Folic acid may be the new cancer prevention therapy

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According to a new study supplements of folic acid may help prevent cancer.

Italian researchers enrolled 43 patients with untreated laryngeal leucoplakia and treated them with folic acid (5mg three times a day) and evaluated the progression of leucoplakia every 30 days for six months.

Leucoplakia appears as white patches in the mucus membranes of the mouth or throat, and can contain precancerous cells.

The researchers found that over six months of treatment, 12 patients had complete resolution of their leucoplakia lesions; 19 patients had reduction of 50 percent or more in the size of their lesions and 12 patients had no response.

Folate levels in the blood increased and homocysteine levels decreased significantly.

Excess homocysteine is linked to chronic health problems, such as cancer and cardiovascular disease.

There were no moderate or severe adverse events reported.

Study leader Dr. Giovanni Almadori from Universita Cattolica del Sacro Cuore, Policlinico A. Gemelli in Rome says previous studies have shown that patients diagnosed with head and neck cancer or laryngeal leucoplakia have had lower than normal levels of folate in the blood.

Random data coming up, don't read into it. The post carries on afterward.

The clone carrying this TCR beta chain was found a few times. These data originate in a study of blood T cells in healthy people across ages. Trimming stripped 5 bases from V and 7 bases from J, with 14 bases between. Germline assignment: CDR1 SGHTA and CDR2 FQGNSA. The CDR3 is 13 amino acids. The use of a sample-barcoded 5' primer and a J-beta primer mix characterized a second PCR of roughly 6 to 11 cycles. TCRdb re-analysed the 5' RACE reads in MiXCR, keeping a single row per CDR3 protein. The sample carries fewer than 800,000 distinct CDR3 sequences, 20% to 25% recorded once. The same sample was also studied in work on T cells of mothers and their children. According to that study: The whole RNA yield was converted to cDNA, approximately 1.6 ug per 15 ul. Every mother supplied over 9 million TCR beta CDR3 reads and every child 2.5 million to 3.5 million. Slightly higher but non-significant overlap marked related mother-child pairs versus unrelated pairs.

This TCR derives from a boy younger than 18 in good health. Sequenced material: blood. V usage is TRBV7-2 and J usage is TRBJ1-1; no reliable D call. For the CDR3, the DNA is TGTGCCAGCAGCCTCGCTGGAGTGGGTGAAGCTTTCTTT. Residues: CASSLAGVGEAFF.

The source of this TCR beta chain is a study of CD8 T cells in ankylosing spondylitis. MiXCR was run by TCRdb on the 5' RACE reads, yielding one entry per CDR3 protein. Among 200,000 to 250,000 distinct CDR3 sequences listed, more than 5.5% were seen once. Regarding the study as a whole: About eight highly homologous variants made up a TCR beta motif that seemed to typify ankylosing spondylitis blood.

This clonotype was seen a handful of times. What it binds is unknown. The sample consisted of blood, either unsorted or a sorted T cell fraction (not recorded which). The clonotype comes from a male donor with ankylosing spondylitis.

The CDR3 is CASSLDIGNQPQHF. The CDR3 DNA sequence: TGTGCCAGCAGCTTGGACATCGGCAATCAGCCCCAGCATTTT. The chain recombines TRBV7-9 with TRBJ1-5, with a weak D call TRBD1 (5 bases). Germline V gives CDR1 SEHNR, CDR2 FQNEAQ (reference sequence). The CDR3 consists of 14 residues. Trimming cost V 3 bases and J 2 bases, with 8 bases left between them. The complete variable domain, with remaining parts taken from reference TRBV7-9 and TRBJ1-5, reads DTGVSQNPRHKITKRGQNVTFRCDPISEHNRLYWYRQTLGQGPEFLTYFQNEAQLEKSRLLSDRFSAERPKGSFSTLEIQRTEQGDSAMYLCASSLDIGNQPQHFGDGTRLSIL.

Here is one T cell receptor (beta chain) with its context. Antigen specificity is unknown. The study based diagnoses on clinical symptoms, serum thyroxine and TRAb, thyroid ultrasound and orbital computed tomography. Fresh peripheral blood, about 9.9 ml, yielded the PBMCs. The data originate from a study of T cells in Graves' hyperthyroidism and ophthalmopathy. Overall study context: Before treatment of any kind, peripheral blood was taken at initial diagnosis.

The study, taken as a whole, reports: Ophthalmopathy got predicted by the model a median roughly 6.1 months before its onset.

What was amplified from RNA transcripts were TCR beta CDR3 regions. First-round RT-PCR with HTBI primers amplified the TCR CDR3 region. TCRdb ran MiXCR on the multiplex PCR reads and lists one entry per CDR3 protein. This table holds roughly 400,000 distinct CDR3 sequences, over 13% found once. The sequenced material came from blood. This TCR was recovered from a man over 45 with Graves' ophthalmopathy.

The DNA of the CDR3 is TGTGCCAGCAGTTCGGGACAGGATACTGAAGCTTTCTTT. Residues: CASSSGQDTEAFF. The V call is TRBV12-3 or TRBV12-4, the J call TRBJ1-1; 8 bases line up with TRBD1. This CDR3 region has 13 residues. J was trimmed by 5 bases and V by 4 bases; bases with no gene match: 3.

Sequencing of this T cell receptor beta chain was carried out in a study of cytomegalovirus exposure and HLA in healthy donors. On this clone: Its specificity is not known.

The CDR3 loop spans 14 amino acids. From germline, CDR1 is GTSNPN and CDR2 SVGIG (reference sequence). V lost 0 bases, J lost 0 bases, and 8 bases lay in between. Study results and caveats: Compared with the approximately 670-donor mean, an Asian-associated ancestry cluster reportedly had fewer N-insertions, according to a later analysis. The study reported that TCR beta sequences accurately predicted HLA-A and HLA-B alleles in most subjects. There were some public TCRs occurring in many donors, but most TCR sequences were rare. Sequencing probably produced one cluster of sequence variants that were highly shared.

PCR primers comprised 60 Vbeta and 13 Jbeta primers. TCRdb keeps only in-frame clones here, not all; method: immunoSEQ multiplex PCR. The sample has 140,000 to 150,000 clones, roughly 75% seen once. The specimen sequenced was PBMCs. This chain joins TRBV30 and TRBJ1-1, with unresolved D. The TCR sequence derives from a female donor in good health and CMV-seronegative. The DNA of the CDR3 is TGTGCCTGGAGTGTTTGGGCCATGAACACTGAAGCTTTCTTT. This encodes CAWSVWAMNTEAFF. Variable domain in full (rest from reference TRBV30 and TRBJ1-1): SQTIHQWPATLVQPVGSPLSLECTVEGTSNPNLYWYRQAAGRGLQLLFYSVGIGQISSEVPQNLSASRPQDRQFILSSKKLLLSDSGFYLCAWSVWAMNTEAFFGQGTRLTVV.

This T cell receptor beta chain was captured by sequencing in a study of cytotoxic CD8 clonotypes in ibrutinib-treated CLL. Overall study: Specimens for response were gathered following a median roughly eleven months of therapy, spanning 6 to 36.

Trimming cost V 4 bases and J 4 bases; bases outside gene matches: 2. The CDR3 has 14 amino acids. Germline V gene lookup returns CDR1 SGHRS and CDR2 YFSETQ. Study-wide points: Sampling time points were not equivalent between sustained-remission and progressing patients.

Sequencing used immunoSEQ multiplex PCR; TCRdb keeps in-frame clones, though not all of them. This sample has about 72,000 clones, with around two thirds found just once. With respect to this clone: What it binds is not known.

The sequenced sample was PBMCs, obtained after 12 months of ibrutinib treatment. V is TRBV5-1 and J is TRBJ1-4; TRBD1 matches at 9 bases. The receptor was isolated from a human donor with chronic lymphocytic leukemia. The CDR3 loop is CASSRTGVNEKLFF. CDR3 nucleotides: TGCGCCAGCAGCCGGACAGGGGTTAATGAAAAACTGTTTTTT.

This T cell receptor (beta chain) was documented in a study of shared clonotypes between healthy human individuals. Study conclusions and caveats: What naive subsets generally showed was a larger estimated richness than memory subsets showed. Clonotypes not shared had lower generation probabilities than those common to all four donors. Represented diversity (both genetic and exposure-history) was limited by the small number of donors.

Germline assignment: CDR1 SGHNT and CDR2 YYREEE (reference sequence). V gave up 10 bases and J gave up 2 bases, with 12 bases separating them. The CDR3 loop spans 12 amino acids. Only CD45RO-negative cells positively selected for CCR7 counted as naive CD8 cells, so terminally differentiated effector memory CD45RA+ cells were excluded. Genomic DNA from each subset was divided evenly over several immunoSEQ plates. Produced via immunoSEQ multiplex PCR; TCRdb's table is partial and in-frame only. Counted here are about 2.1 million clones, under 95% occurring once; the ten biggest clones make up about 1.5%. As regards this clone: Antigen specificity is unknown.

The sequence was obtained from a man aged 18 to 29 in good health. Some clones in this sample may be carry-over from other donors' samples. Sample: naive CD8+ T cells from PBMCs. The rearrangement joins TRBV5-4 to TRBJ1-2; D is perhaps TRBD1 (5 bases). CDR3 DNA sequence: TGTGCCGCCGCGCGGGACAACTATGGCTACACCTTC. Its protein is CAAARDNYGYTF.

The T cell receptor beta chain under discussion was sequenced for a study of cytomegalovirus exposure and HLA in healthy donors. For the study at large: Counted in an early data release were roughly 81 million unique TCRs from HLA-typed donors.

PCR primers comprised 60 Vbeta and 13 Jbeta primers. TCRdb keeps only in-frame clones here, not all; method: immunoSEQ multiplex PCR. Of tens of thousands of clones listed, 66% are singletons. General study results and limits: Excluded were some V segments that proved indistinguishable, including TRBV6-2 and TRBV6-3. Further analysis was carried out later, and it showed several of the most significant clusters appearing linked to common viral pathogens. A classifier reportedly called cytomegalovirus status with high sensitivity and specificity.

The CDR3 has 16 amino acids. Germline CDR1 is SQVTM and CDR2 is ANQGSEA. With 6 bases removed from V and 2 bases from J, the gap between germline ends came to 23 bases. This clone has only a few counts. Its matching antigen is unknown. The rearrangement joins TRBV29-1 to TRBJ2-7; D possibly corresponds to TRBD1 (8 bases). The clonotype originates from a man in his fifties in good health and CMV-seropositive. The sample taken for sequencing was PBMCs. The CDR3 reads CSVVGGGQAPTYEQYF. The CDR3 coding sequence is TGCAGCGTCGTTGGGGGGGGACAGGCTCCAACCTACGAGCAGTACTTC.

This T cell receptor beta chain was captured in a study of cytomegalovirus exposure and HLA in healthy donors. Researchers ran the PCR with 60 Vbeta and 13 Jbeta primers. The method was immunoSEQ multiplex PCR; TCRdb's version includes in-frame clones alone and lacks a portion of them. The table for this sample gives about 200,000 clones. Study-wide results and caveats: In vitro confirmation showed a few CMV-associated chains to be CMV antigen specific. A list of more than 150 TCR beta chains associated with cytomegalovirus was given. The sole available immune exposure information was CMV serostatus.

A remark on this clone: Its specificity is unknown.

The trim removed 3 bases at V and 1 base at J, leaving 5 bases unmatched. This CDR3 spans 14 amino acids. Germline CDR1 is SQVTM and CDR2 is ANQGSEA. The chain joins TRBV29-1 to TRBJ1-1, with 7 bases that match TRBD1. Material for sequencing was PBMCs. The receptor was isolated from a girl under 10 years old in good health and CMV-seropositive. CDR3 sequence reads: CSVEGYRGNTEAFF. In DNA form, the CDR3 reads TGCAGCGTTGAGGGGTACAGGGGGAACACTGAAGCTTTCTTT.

Folate deficiency is the most common vitamin deficiency in the United States; it is a naturally occurring B vitamin found abundantly in fresh vegetables and fruits

It is found in dietary supplements and fortified foods and is important to healthy life because it promotes DNA synthesis and DNA repair.

The researchers say the results suggest that folate is an effective chemopreventive drug with few adverse effects and alone or in combination with other chemopreventive drugs, folate could effectively reduce the risk of cancer progressing.

The team say that laryngeal leucoplakia often recurs in a more advanced form that has a greater chance of progressing to cancer.

They are planning a larger trial to evaluate the effectiveness of folic acid supplements as follow-up treatment after surgery to remove laryngeal leucoplakia in order to prevent the development of head and neck cancer.

The study is published in the July 15, 2006 issue of CANCER.


The opinions expressed here are the views of the writer and do not necessarily reflect the views and opinions of News Medical.
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